Saturday, November 23, 2013


Among the many innovations in science, math, and the arts during the era we are discussing was the invention of modern tonality.  To the modern ear, music from the periods we've discussed so far can seem rather aimless or random; by the Renaissance, harmony was somewhat better understood and the music sounds more like music.  However, a coherent system of tonality was not developed until the 17th and 18th centuries.

Tonality is based around thirds, which are musical intervals--an interval is just the relationship between two frequencies; if you take two taut strings and set one vibrating in two waves and one vibrating in one, that is a simple interval (namely an octave).  A third interval is what you hear if you play two keys on a piano separated by one note; in terms of frequencies it is a 6:5 ratio (minor third, used in Western music to suggest a sad or contemplative mood) or a 5:4 ratio (a major third).  The traditional definition of tonality is a centering of music around a triad, which consists of a minor third on top of a major third (a major triad--for example, C, E, and G form a C major triad) or a major on top of a minor (a minor triad, like A, C, and E for A minor).  There are 24 possible triads, and each is associated with a key.  The fact that fifths and thirds were consonant intervals had been known since at least the 10th century (our motet begins and ends on a major triad, although Thomas Morley had little conceptual understanding of tonality), but the systemization of them like this was a development of the 17th century that made possible much more formal, complex, and systemized music.  The key difference between tonal music and Renaissance music is that the keys were not just understood as a single, consonant chord, but were extended to their relationship with a scale--that is, a C major triad is associated with the scale C, D, E, F, G, A, B, C, giving a full set of scale "degrees".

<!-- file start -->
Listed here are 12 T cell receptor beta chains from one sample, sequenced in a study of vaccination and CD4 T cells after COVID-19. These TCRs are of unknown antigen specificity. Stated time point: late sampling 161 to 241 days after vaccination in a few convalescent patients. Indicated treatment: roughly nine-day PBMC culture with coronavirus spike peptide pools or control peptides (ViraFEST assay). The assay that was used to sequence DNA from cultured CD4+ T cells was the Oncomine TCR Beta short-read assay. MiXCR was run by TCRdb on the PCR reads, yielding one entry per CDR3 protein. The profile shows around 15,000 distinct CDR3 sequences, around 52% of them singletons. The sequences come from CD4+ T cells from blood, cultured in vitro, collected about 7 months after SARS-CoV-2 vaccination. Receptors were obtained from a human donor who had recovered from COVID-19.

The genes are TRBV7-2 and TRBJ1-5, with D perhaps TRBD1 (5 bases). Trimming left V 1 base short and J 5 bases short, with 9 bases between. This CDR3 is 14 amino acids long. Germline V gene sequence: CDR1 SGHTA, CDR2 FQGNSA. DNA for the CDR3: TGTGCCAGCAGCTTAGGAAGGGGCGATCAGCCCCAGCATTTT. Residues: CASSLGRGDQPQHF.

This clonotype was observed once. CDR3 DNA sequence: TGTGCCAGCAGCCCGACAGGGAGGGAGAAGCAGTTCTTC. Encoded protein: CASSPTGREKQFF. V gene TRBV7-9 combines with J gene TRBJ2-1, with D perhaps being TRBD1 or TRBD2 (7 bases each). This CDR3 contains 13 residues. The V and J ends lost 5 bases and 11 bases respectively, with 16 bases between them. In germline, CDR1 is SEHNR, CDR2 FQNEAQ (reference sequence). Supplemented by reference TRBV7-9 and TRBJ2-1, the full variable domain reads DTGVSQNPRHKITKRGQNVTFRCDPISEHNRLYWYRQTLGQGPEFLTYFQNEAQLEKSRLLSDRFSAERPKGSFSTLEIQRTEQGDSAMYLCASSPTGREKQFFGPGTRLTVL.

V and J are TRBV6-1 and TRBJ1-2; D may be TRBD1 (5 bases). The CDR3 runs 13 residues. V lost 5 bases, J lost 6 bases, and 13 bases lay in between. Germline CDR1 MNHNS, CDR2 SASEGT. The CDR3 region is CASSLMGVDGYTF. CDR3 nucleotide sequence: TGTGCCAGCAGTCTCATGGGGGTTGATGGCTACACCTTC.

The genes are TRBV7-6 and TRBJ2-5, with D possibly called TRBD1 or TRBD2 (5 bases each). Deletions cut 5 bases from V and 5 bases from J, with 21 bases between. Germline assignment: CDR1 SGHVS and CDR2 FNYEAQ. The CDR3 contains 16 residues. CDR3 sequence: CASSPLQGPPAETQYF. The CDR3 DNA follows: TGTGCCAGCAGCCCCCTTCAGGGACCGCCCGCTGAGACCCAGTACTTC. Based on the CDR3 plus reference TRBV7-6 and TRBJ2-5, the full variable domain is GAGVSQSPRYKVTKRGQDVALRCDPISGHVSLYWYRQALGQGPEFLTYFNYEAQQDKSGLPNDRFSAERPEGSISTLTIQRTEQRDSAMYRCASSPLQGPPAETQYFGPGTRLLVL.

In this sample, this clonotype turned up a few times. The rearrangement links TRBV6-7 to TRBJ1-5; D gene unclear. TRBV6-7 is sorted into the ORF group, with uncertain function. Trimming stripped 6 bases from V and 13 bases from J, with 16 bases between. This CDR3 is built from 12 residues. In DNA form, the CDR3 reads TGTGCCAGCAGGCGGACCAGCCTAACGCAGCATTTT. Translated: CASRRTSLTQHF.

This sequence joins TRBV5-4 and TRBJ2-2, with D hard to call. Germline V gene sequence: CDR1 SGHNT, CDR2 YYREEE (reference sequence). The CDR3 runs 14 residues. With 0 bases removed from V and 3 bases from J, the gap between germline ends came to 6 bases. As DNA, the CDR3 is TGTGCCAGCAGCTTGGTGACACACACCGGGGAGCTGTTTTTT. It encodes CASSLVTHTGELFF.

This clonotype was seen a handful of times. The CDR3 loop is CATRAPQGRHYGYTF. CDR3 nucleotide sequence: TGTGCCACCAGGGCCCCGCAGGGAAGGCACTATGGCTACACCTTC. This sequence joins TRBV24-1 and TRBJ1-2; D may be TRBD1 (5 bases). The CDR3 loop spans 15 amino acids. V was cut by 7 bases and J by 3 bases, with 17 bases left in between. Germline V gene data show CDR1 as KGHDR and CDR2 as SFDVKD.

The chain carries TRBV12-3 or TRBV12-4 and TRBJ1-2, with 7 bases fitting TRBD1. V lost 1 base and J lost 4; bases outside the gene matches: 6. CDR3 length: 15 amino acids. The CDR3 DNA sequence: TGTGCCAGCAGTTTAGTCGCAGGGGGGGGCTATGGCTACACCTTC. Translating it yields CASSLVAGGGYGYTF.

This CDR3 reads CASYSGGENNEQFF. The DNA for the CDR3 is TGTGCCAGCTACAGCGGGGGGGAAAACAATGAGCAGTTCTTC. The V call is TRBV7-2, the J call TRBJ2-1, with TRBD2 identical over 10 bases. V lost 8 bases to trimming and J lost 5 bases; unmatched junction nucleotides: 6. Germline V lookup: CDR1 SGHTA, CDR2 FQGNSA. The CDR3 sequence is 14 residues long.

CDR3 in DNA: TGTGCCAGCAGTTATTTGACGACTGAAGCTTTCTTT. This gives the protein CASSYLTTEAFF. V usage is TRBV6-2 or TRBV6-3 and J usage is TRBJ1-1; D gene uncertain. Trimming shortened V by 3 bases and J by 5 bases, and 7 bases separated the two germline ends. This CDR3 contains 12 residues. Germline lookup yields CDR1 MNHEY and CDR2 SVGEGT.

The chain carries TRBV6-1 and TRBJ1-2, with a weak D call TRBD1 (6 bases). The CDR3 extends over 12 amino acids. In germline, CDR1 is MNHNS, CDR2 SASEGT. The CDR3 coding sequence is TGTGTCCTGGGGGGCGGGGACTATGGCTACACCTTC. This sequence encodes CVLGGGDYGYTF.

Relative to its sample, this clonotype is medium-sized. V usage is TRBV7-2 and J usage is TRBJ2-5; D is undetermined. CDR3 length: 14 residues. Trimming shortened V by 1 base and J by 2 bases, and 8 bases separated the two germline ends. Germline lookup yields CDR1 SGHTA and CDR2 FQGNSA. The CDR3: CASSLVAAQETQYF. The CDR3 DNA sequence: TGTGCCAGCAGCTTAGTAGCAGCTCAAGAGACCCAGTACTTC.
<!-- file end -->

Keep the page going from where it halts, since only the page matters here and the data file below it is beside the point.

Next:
This understanding led to all sorts of new flexibility in music--for example, now composers could take a chord--say, C major--and shift it, not chromatically by moving each note one semitone downwards to a B major triad, which sounds like a tonal contrast, but rather tonally by moving each note down along the scale, to what is known as a B diminished triad and sounds more like a tonal development.  This understanding of the relationship between scales, keys, and triads is the foundation of classical music theory and composition, and is the reason why by the 17th century music sounds familiar to the modern ear.

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